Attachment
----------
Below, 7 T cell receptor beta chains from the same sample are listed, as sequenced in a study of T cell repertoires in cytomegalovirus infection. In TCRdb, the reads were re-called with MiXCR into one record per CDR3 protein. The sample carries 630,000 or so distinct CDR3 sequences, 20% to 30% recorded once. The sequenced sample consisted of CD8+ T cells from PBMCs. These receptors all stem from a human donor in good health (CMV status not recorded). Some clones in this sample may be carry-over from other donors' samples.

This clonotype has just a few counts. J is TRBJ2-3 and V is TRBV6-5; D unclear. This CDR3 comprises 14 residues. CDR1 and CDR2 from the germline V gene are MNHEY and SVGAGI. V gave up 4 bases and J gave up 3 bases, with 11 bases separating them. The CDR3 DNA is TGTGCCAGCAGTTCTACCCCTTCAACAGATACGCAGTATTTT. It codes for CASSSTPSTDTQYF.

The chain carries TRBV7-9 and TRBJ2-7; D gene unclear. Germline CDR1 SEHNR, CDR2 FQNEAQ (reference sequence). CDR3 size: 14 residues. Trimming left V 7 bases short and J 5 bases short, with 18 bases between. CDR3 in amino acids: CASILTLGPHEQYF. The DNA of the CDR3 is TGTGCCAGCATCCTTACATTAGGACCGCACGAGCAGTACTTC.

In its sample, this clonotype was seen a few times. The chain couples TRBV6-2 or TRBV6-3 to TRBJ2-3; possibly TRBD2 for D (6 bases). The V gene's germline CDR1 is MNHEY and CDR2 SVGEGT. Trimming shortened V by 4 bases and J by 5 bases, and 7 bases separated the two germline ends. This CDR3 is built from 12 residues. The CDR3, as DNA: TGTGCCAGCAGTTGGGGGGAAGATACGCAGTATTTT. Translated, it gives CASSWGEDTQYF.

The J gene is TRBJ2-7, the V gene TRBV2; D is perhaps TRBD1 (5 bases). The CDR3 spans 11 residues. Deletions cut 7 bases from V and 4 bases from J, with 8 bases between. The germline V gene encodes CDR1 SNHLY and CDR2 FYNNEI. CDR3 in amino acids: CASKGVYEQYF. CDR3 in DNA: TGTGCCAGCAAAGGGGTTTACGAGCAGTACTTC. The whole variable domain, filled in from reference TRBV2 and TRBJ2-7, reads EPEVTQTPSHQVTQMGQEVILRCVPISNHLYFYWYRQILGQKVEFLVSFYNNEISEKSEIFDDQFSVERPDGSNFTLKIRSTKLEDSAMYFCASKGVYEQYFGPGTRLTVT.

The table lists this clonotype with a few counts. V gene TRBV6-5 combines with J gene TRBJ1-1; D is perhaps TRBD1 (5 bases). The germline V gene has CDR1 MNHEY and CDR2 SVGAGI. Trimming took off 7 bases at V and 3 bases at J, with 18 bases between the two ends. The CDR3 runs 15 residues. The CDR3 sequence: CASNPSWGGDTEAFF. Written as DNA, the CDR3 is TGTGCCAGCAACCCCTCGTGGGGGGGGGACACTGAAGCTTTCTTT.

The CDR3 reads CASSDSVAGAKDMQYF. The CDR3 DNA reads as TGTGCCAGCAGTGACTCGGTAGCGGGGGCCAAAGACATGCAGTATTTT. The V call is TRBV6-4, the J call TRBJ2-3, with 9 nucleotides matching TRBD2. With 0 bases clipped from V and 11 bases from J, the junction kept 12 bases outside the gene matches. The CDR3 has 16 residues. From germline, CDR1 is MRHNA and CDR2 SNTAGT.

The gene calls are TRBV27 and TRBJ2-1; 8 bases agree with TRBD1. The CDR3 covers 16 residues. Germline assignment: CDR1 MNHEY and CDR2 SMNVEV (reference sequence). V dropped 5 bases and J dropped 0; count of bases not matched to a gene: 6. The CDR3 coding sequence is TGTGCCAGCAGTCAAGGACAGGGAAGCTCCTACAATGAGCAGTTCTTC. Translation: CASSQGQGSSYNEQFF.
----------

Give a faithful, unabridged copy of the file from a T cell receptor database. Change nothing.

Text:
Below, 7 T cell receptor beta chains from the same sample are listed, as sequenced in a study of T cell repertoires in cytomegalovirus infection. In TCRdb, the reads were re-called with MiXCR into one record per CDR3 protein. The sample carries 630,000 or so distinct CDR3 sequences, 20% to 30% recorded once. The sequenced sample consisted of CD8+ T cells from PBMCs. These receptors all stem from a human donor in good health (CMV status not recorded). Some clones in this sample may be carry-over from other donors' samples.

This clonotype has just a few counts. J is TRBJ2-3 and V is TRBV6-5; D unclear. This CDR3 comprises 14 residues. CDR1 and CDR2 from the germline V gene are MNHEY and SVGAGI. V gave up 4 bases and J gave up 3 bases, with 11 bases separating them. The CDR3 DNA is TGTGCCAGCAGTTCTACCCCTTCAACAGATACGCAGTATTTT. It codes for CASSSTPSTDTQYF.

The chain carries TRBV7-9 and TRBJ2-7; D gene unclear. Germline CDR1 SEHNR, CDR2 FQNEAQ (reference sequence). CDR3 size: 14 residues. Trimming left V 7 bases short and J 5 bases short, with 18 bases between. CDR3 in amino acids: CASILTLGPHEQYF. The DNA of the CDR3 is TGTGCCAGCATCCTTACATTAGGACCGCACGAGCAGTACTTC.

In its sample, this clonotype was seen a few times. The chain couples TRBV6-2 or TRBV6-3 to TRBJ2-3; possibly TRBD2 for D (6 bases). The V gene's germline CDR1 is MNHEY and CDR2 SVGEGT. Trimming shortened V by 4 bases and J by 5 bases, and 7 bases separated the two germline ends. This CDR3 is built from 12 residues. The CDR3, as DNA: TGTGCCAGCAGTTGGGGGGAAGATACGCAGTATTTT. Translated, it gives CASSWGEDTQYF.

The J gene is TRBJ2-7, the V gene TRBV2; D is perhaps TRBD1 (5 bases). The CDR3 spans 11 residues. Deletions cut 7 bases from V and 4 bases from J, with 8 bases between. The germline V gene encodes CDR1 SNHLY and CDR2 FYNNEI. CDR3 in amino acids: CASKGVYEQYF. CDR3 in DNA: TGTGCCAGCAAAGGGGTTTACGAGCAGTACTTC. The whole variable domain, filled in from reference TRBV2 and TRBJ2-7, reads EPEVTQTPSHQVTQMGQEVILRCVPISNHLYFYWYRQILGQKVEFLVSFYNNEISEKSEIFDDQFSVERPDGSNFTLKIRSTKLEDSAMYFCASKGVYEQYFGPGTRLTVT.

The table lists this clonotype with a few counts. V gene TRBV6-5 combines with J gene TRBJ1-1; D is perhaps TRBD1 (5 bases). The germline V gene has CDR1 MNHEY and CDR2 SVGAGI. Trimming took off 7 bases at V and 3 bases at J, with 18 bases between the two ends. The CDR3 runs 15 residues. The CDR3 sequence: CASNPSWGGDTEAFF. Written as DNA, the CDR3 is TGTGCCAGCAACCCCTCGTGGGGGGGGGACACTGAAGCTTTCTTT.

The CDR3 reads CASSDSVAGAKDMQYF. The CDR3 DNA reads as TGTGCCAGCAGTGACTCGGTAGCGGGGGCCAAAGACATGCAGTATTTT. The V call is TRBV6-4, the J call TRBJ2-3, with 9 nucleotides matching TRBD2. With 0 bases clipped from V and 11 bases from J, the junction kept 12 bases outside the gene matches. The CDR3 has 16 residues. From germline, CDR1 is MRHNA and CDR2 SNTAGT.

The gene calls are TRBV27 and TRBJ2-1; 8 bases agree with TRBD1. The CDR3 covers 16 residues. Germline assignment: CDR1 MNHEY and CDR2 SMNVEV (reference sequence). V dropped 5 bases and J dropped 0; count of bases not matched to a gene: 6. The CDR3 coding sequence is TGTGCCAGCAGTCAAGGACAGGGAAGCTCCTACAATGAGCAGTTCTTC. Translation: CASSQGQGSSYNEQFF.